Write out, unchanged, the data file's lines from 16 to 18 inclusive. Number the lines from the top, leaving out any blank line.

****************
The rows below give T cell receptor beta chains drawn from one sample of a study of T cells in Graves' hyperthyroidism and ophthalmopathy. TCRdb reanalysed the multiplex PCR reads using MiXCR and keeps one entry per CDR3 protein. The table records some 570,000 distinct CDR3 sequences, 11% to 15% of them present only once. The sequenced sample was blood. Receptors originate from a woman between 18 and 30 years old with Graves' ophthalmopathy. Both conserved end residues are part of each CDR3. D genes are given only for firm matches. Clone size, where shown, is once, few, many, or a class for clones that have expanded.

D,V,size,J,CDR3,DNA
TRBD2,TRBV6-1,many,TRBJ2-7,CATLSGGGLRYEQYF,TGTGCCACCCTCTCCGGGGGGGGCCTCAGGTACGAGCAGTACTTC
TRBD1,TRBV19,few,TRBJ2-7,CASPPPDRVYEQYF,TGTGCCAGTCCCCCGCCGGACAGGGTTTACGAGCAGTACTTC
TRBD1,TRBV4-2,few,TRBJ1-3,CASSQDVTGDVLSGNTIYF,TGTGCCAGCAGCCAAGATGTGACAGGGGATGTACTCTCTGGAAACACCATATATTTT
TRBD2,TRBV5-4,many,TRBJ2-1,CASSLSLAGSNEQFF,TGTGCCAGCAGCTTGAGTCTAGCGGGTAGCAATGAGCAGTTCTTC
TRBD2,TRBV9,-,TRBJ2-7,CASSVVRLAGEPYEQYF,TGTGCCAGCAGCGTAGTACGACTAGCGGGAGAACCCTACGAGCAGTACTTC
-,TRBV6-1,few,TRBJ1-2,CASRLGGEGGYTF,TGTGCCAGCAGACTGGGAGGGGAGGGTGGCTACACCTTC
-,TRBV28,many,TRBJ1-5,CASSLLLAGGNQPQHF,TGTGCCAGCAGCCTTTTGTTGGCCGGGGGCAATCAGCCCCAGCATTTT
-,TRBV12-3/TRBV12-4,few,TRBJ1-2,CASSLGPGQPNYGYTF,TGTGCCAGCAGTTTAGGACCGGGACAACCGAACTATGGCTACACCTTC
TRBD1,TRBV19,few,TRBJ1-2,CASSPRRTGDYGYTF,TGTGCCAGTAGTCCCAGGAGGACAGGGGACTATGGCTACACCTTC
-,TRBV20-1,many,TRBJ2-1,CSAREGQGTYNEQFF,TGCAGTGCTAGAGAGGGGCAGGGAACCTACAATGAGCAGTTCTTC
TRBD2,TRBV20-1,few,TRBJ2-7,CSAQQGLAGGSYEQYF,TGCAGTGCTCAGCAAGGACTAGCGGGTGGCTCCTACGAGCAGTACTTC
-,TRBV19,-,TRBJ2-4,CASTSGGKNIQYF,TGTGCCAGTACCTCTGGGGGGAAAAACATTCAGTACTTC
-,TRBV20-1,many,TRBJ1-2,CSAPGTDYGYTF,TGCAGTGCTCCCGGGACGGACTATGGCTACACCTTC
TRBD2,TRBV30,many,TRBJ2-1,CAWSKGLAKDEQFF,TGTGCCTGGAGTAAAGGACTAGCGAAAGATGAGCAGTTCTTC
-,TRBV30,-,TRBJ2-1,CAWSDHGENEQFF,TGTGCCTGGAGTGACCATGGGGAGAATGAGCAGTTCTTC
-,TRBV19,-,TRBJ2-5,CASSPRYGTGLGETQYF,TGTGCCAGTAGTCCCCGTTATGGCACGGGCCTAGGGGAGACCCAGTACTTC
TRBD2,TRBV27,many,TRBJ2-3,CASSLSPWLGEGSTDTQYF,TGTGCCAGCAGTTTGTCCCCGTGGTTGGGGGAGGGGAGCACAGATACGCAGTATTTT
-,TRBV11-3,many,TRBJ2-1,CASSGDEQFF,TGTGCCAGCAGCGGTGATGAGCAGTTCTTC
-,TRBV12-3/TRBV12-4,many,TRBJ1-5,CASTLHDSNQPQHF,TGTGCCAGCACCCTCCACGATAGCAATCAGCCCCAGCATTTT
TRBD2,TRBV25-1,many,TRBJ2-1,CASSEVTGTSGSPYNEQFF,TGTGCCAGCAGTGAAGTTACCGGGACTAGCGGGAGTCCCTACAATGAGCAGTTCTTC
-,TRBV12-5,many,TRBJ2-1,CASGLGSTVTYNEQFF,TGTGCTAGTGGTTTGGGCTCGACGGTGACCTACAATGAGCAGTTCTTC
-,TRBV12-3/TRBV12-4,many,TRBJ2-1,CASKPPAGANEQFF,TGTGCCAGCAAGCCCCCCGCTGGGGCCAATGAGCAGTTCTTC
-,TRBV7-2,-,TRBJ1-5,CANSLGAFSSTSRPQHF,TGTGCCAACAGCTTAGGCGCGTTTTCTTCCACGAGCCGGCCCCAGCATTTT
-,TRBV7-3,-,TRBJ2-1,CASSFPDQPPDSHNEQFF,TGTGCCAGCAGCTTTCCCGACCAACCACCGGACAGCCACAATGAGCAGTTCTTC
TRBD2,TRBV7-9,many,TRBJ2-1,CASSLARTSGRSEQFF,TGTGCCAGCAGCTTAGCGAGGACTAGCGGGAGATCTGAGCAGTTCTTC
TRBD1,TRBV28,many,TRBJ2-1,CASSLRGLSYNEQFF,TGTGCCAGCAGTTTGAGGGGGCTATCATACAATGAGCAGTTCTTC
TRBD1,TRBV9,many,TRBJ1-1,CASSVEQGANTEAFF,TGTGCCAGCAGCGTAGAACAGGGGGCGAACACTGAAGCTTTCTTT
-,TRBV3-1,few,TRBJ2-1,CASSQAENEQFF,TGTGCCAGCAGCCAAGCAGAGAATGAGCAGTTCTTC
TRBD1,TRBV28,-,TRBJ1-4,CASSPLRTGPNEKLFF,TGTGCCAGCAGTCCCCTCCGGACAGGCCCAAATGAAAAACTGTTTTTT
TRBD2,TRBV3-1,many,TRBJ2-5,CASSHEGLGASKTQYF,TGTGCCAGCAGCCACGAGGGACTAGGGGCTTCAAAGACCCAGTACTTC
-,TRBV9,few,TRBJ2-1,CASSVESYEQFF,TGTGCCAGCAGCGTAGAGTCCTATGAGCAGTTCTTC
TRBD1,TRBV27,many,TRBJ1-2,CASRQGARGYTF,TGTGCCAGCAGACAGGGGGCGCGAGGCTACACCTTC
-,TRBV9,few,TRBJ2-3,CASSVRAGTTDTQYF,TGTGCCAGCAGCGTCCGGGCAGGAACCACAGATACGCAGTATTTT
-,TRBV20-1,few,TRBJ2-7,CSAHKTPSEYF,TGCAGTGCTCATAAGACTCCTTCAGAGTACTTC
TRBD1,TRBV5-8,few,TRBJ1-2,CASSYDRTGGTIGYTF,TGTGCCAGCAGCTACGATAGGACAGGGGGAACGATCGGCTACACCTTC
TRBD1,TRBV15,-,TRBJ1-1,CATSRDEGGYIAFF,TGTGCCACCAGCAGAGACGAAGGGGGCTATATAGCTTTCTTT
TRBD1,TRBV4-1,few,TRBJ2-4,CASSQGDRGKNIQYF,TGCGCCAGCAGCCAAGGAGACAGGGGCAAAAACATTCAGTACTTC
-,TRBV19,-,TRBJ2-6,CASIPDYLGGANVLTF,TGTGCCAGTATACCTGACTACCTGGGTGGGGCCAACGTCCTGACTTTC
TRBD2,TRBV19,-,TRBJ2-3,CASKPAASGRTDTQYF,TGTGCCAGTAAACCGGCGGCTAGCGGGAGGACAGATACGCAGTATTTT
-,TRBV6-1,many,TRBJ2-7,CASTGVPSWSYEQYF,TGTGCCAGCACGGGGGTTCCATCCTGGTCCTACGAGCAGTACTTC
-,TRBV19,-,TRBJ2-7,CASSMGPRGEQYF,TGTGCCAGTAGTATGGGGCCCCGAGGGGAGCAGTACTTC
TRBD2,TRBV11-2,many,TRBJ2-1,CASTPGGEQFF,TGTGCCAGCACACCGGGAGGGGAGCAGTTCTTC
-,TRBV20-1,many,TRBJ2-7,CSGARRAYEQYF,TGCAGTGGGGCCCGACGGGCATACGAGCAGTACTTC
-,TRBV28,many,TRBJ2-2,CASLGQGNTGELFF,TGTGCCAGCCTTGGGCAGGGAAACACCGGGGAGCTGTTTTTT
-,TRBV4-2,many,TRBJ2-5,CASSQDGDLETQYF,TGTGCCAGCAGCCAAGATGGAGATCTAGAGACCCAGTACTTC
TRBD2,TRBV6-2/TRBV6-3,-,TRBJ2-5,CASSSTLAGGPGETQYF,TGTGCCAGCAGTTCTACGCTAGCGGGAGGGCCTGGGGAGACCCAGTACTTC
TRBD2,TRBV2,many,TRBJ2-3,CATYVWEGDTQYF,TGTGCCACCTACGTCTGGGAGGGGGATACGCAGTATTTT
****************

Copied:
TRBD2,TRBV30,many,TRBJ2-1,CAWSKGLAKDEQFF,TGTGCCTGGAGTAAAGGACTAGCGAAAGATGAGCAGTTCTTC
-,TRBV30,-,TRBJ2-1,CAWSDHGENEQFF,TGTGCCTGGAGTGACCATGGGGAGAATGAGCAGTTCTTC
-,TRBV19,-,TRBJ2-5,CASSPRYGTGLGETQYF,TGTGCCAGTAGTCCCCGTTATGGCACGGGCCTAGGGGAGACCCAGTACTTC